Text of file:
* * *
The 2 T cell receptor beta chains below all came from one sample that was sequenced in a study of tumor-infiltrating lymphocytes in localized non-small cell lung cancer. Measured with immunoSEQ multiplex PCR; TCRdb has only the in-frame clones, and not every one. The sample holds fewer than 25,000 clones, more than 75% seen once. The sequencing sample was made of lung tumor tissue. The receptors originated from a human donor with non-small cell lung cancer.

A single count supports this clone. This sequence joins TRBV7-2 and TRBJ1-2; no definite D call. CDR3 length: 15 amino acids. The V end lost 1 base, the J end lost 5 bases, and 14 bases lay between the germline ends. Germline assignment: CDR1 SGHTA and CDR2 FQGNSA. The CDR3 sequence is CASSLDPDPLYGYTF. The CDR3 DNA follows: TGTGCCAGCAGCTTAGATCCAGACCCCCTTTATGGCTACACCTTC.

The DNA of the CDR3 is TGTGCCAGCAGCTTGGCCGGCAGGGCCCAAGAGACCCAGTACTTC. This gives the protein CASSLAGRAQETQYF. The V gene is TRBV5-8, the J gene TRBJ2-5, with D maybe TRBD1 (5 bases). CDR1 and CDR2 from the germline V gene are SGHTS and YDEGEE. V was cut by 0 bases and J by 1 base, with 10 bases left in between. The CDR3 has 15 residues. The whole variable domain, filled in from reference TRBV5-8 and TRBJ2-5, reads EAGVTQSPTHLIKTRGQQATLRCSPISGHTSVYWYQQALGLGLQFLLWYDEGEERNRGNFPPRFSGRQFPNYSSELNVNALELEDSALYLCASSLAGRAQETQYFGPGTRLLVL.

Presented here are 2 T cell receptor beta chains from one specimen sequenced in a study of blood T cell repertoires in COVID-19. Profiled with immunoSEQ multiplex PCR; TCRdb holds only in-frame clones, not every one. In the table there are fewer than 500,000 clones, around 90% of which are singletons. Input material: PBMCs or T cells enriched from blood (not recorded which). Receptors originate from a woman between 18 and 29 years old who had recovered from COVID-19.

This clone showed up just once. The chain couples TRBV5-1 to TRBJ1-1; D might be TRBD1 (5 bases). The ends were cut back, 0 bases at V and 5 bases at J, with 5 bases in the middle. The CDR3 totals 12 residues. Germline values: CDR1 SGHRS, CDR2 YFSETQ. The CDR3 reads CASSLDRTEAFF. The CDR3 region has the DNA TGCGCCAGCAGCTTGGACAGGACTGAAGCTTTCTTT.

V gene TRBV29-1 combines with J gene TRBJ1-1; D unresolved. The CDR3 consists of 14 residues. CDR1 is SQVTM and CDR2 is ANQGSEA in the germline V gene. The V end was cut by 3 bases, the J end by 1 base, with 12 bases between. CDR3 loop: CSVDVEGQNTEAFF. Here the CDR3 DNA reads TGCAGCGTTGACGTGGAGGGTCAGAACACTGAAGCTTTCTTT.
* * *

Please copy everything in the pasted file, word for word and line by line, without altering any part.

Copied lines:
The 2 T cell receptor beta chains below all came from one sample that was sequenced in a study of tumor-infiltrating lymphocytes in localized non-small cell lung cancer. Measured with immunoSEQ multiplex PCR; TCRdb has only the in-frame clones, and not every one. The sample holds fewer than 25,000 clones, more than 75% seen once. The sequencing sample was made of lung tumor tissue. The receptors originated from a human donor with non-small cell lung cancer.

A single count supports this clone. This sequence joins TRBV7-2 and TRBJ1-2; no definite D call. CDR3 length: 15 amino acids. The V end lost 1 base, the J end lost 5 bases, and 14 bases lay between the germline ends. Germline assignment: CDR1 SGHTA and CDR2 FQGNSA. The CDR3 sequence is CASSLDPDPLYGYTF. The CDR3 DNA follows: TGTGCCAGCAGCTTAGATCCAGACCCCCTTTATGGCTACACCTTC.

The DNA of the CDR3 is TGTGCCAGCAGCTTGGCCGGCAGGGCCCAAGAGACCCAGTACTTC. This gives the protein CASSLAGRAQETQYF. The V gene is TRBV5-8, the J gene TRBJ2-5, with D maybe TRBD1 (5 bases). CDR1 and CDR2 from the germline V gene are SGHTS and YDEGEE. V was cut by 0 bases and J by 1 base, with 10 bases left in between. The CDR3 has 15 residues. The whole variable domain, filled in from reference TRBV5-8 and TRBJ2-5, reads EAGVTQSPTHLIKTRGQQATLRCSPISGHTSVYWYQQALGLGLQFLLWYDEGEERNRGNFPPRFSGRQFPNYSSELNVNALELEDSALYLCASSLAGRAQETQYFGPGTRLLVL.

Presented here are 2 T cell receptor beta chains from one specimen sequenced in a study of blood T cell repertoires in COVID-19. Profiled with immunoSEQ multiplex PCR; TCRdb holds only in-frame clones, not every one. In the table there are fewer than 500,000 clones, around 90% of which are singletons. Input material: PBMCs or T cells enriched from blood (not recorded which). Receptors originate from a woman between 18 and 29 years old who had recovered from COVID-19.

This clone showed up just once. The chain couples TRBV5-1 to TRBJ1-1; D might be TRBD1 (5 bases). The ends were cut back, 0 bases at V and 5 bases at J, with 5 bases in the middle. The CDR3 totals 12 residues. Germline values: CDR1 SGHRS, CDR2 YFSETQ. The CDR3 reads CASSLDRTEAFF. The CDR3 region has the DNA TGCGCCAGCAGCTTGGACAGGACTGAAGCTTTCTTT.

V gene TRBV29-1 combines with J gene TRBJ1-1; D unresolved. The CDR3 consists of 14 residues. CDR1 is SQVTM and CDR2 is ANQGSEA in the germline V gene. The V end was cut by 3 bases, the J end by 1 base, with 12 bases between. CDR3 loop: CSVDVEGQNTEAFF. Here the CDR3 DNA reads TGCAGCGTTGACGTGGAGGGTCAGAACACTGAAGCTTTCTTT.